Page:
Et helas, all good things must come to an end, including a wonderful holiday in Spain, but I love Paris during la rentree, when the city has an engaging if sllghtly smug and rather self-satisfied energy to it that peters out by Christmas.
And after a long drive home–and recent regime of fideos, paella, jamon and gaspacho, I was hungry for Paris when we got home the other day. I was also curious to try the new Basque restaurant Pottoka, which opened in the 7th arrondissement several weeks ago, because it’s so rare these days that anyone launches a new regional table in Paris, and so I met a friend for dinner the night after we got home.
This railroad-car sized space is run by Sébastien Gravé, who chefs, and David Bottreau, who’s front of house, and this team met while they were both working at Christian Constant. They then went on to take over Constant’s excellent Les Fables de la Fontaine, and this is their first restaurant together. Arriving on a Tuesday night, the dining room had a large number of those men-in-dark-suits who seem to be so indigenous to this particular patch of the 7th arrondissement, and I guessed that they were bankers, accountants, fonctionnaires and marketing guys who get off on Basque and southwestern French cooking as a way of channeling their wilted inner rugbymen personnae.
With the lights turned down low, the decor here amounted to a few Basque words painted on one wall and a long banquette running the length of the one opposite, but since I’m only ever really interested in the food, this anonymousness didn’t bother me, especially since the service was so prompt and friendly.
The menu was appealing, too, and my pal decided to try the Ossau Iraty cheese flan topped with gaspacho and served with toast spread with sardine rillettes, while I went for the interesting sounding white beans and girolles with walnut dressing. If his dish was very tasty, especially the sardine rillettes, my dish was really outstanding–perfectly cooked white coco beans mixed with girolles, piquillo peppers, flat parsley and a few slices of smoked duck breast in an excellent vinaigrette. So the meal got off to a fine start, since the bread was good and we both liked our Pic Saint Loup at 28 Euros, too.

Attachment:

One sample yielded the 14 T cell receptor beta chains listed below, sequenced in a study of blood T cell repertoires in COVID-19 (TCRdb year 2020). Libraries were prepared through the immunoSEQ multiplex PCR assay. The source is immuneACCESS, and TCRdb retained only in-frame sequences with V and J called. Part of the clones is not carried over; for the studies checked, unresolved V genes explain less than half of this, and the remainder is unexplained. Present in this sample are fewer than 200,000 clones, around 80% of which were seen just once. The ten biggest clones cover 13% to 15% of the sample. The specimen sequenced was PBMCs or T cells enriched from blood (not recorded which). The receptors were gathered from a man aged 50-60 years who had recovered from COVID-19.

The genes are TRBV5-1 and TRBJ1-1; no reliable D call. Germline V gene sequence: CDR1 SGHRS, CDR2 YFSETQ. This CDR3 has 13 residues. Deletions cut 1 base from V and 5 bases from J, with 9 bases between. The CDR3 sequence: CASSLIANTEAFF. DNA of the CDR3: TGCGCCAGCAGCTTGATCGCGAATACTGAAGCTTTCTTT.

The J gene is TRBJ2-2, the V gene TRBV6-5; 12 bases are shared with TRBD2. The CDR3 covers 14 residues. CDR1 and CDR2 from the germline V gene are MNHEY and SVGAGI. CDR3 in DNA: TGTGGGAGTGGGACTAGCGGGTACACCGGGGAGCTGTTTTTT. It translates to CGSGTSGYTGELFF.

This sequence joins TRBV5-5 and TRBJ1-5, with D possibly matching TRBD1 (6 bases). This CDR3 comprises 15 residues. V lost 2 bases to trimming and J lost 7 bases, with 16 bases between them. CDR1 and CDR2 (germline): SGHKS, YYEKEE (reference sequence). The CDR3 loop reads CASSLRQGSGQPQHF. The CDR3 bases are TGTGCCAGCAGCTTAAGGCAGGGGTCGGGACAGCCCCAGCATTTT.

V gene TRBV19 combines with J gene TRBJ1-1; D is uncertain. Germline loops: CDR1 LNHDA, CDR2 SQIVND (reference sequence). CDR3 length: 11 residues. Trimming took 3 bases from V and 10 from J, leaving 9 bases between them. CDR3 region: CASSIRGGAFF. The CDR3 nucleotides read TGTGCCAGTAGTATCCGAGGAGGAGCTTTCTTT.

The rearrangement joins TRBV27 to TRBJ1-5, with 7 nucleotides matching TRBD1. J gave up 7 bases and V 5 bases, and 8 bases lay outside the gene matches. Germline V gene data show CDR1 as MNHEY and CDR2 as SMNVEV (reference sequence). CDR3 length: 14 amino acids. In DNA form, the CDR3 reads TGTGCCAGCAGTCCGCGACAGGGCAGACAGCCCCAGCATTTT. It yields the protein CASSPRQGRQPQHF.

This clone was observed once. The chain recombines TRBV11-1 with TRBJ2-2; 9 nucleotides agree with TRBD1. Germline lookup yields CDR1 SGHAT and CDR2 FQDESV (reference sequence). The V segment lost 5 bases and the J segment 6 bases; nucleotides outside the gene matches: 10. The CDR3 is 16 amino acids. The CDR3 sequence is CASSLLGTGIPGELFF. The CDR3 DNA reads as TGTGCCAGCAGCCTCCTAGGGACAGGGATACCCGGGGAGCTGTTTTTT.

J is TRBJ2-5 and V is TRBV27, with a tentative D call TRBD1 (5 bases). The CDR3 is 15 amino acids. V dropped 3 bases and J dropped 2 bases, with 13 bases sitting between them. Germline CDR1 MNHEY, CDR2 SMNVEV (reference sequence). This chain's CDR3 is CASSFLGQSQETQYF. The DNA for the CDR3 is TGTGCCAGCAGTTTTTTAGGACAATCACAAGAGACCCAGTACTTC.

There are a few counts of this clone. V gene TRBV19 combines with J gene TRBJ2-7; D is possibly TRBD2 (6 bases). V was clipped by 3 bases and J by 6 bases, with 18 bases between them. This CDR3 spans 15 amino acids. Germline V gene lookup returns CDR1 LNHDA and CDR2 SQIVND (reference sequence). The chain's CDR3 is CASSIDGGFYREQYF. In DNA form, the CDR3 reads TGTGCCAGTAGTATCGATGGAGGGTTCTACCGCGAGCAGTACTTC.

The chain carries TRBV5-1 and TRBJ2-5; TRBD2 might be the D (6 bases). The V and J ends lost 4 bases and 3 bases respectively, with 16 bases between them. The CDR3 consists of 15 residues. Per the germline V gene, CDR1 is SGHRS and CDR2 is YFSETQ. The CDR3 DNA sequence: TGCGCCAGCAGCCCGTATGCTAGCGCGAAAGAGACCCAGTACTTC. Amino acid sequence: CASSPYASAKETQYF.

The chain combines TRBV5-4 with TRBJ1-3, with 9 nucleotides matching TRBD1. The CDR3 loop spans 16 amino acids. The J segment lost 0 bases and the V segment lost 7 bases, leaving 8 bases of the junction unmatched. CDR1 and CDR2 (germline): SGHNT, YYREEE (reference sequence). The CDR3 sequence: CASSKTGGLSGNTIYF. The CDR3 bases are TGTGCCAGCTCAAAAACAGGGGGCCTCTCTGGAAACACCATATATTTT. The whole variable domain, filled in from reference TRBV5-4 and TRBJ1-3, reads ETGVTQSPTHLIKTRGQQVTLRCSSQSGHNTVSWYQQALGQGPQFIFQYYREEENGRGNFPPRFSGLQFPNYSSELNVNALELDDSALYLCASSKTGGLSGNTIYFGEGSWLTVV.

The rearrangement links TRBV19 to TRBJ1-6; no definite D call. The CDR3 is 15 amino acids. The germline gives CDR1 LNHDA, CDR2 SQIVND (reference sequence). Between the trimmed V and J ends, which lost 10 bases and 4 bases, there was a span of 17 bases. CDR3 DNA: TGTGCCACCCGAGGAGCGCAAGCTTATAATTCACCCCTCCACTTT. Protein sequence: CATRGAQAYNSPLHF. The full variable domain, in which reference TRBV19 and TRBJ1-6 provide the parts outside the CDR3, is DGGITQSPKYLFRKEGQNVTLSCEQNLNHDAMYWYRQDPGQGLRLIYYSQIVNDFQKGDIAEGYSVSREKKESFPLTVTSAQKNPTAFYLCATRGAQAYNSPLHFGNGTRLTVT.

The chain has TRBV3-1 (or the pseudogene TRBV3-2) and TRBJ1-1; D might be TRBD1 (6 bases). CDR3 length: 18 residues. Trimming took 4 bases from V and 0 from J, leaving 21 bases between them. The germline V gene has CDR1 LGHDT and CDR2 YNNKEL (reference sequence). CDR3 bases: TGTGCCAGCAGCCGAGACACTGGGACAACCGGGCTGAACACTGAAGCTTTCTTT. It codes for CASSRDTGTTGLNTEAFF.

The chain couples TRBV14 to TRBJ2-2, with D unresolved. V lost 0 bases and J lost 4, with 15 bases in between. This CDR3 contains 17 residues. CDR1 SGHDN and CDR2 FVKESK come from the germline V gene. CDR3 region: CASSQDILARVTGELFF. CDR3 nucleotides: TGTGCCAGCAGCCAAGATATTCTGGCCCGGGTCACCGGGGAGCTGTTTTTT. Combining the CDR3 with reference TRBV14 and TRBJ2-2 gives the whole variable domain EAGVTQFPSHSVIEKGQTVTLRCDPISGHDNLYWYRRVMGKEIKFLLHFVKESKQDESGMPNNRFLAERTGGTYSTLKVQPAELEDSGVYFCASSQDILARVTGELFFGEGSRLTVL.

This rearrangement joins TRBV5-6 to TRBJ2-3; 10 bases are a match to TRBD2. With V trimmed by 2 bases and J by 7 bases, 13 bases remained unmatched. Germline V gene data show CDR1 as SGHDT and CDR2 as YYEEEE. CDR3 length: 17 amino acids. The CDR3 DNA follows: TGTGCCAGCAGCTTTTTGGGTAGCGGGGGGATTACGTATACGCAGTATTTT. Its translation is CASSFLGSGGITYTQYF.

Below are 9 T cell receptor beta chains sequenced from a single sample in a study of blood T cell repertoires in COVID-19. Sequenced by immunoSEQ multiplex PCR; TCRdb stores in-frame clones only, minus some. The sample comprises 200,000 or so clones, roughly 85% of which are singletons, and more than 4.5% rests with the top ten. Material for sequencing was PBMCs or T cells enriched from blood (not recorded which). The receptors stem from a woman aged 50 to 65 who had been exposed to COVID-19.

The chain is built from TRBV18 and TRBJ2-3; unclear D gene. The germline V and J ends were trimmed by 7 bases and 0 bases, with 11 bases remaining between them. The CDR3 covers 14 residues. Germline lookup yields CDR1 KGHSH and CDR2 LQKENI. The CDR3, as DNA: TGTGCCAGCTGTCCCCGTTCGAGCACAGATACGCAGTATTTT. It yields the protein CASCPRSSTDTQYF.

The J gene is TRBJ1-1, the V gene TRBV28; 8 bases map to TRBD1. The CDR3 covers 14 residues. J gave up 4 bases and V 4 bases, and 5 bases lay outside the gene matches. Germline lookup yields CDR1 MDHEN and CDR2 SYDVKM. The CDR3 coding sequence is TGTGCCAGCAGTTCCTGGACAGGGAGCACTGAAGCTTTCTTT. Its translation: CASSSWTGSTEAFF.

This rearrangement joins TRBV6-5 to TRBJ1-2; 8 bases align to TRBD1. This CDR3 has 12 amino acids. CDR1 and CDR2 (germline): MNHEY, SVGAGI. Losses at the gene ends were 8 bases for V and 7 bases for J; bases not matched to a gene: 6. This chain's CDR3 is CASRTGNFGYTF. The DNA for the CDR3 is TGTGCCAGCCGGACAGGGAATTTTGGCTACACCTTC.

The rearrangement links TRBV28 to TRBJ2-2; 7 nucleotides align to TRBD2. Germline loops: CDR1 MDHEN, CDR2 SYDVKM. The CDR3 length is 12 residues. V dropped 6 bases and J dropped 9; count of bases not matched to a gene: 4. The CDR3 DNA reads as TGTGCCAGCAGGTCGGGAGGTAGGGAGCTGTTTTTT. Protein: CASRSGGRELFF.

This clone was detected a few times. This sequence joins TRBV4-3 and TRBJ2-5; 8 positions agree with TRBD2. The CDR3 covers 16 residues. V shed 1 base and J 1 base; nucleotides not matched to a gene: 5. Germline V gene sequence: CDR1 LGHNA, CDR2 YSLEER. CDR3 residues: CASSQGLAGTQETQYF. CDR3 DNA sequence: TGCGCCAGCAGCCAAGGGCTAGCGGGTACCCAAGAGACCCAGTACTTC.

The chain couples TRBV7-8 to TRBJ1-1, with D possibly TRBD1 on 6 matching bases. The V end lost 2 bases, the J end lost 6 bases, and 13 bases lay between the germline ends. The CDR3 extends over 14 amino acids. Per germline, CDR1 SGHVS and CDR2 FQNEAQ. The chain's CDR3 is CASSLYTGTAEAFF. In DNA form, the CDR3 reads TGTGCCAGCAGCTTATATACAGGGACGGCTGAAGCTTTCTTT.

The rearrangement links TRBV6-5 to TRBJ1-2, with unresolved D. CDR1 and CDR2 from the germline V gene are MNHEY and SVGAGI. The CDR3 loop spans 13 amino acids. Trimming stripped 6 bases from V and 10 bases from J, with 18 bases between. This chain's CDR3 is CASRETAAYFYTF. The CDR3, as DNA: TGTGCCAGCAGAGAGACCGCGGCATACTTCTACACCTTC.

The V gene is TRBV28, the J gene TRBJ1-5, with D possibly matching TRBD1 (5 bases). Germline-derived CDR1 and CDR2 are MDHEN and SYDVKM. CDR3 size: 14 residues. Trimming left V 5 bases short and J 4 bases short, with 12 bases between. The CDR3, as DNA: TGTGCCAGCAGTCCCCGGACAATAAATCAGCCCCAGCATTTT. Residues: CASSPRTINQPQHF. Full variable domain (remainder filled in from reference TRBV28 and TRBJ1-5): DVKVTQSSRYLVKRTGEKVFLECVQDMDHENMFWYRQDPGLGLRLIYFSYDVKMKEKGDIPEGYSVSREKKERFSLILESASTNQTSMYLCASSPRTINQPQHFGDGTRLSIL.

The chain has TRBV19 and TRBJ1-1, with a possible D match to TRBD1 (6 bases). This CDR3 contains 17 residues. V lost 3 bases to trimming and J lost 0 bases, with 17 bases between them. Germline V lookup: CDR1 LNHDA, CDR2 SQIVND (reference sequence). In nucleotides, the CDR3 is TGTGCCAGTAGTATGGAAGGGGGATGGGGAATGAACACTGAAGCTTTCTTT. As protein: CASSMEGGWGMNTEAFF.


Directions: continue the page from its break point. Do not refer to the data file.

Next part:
Unfortunately, our main courses weren’t up to the excellence of our starters. I ordered the Axoa, a classic Basque stew of veal, and it came to the table under a pretty dome of golden pastry, a decidedly citified take on this rustic dish. Piercing the pastry, I was surprised by how dainty-to-stingy the portion of stew below actually was–there was a lot of air space in this preparation, and when the crust was mashed into the stew, the woeful effect was very much that of a Stouffer’s pot pie. To wit, too much pastry, not enough stew, and very little flavor. My friend’s palombe (wood pigeon), a daily special at a sturdy 25 Euros, was overcooked, too, although it came in a pleasantly ruddy sauce with a side of well-made potato puree. Though the gateau Basque looked delicious–there’s clearly a talented pastry chef in the kitchen, we finished up with some bleu de Brebis, which came with a small gritty salad and black cherry preserves.
All told, there’s talent in the kitchen here and they work with excellent produce, but as perhaps a reflection of this neighborhood, prices are stiff for rather ungenerous portions, the axoa needs a rethink, and cooking times need real attention. Still, I’d happily go back to try the cod fish and chorizo croquettes with a coulis of piperade and the Ospital sausages with potatoes and béarnaise, and it’s good news that Paris has a serious new showcase of Basque cooking.
Pottoka, 4 rue de l’Exposition, 7th, Tel. 01-45-51-88-38. Metro: Ecole Militaire or La-Tour-Maubourg. Open Monday-Saturday for lunch and dinner. Closed Sunday. Lunch menus 17€ and 22€. Average a la carte 50€